Modify Mesh Collider when modifying vertices?

I am modifying vertices on some objects in my scene, but if they have a Mesh Collider on them, that collider retains the original shape.

I think this is because it is still tied back to the original Mesh, which is in essence, a prefab for the mesh component.

Is there a way to make a unique collider for a modifed mesh?

Shouldn’t setting MeshCollider.sharedMesh to your new mesh be enough? :wink:

setting meshcollider=null and then meshcollider=mesh seems to work in unity 4

			mc = go.GetComponent<MeshCollider>();
				mc = (MeshCollider) go.AddComponent (typeof(MeshCollider));
				mc.sharedMesh = null;
				mc.sharedMesh = mesh;

Not really an elegant solution, but disabling and then enabling MeshCollider works fine for me

Yes, but it’s slow. I used to do this when I was using mesh colliders for my voxel terrain. If anyone else have a better answer, then I’ll vote you up!

void Update()
    if (chunk.Rebuild(mesh))
        Debug.Log("Rebuilt mesh");

Basically, you need to destroy the collider and add it back on again.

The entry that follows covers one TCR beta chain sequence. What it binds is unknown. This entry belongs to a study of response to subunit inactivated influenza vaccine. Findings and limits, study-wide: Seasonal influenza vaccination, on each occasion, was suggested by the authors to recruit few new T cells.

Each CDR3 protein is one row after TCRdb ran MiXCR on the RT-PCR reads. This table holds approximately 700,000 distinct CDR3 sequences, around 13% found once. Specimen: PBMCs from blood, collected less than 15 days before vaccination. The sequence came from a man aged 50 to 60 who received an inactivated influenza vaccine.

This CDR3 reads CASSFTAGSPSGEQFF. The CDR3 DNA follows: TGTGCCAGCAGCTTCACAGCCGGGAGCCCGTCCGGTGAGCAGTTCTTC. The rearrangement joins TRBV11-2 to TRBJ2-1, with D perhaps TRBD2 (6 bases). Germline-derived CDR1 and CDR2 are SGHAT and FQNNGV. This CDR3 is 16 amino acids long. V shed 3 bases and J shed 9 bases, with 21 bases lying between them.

Just nulling the mesh and resetting it doesn’t seem to work anymore. I had to destroy the whole collider and recreate it.

var collider = this.AddComponent<MeshCollider>();
collider.sharedMesh = myMesh;

As the other posts have noted, a) re-enabling the Mesh Collider component or b) reassigning the mesh to the collider both seems to work.

But maybe you are wondering: why is this happening in the first place?? I will admit that this is a bit speculative, but I would imagine that changing the vertices using something like ---- exampleMesh.vertices = exampleVertices; ---- loads the new vertices to the GPU but not to RAM. I would imagine that this happens by default because some engineer at Unity decided that, most of the time, it would be unnecessary to upload changes to vertices both to the GPU and RAM.

My best guess is that re-enabling the meshCollider component || reassinging the mesh to the meshCollider will reupload the mesh data to RAM without costing too much overhead. Both are good solutions!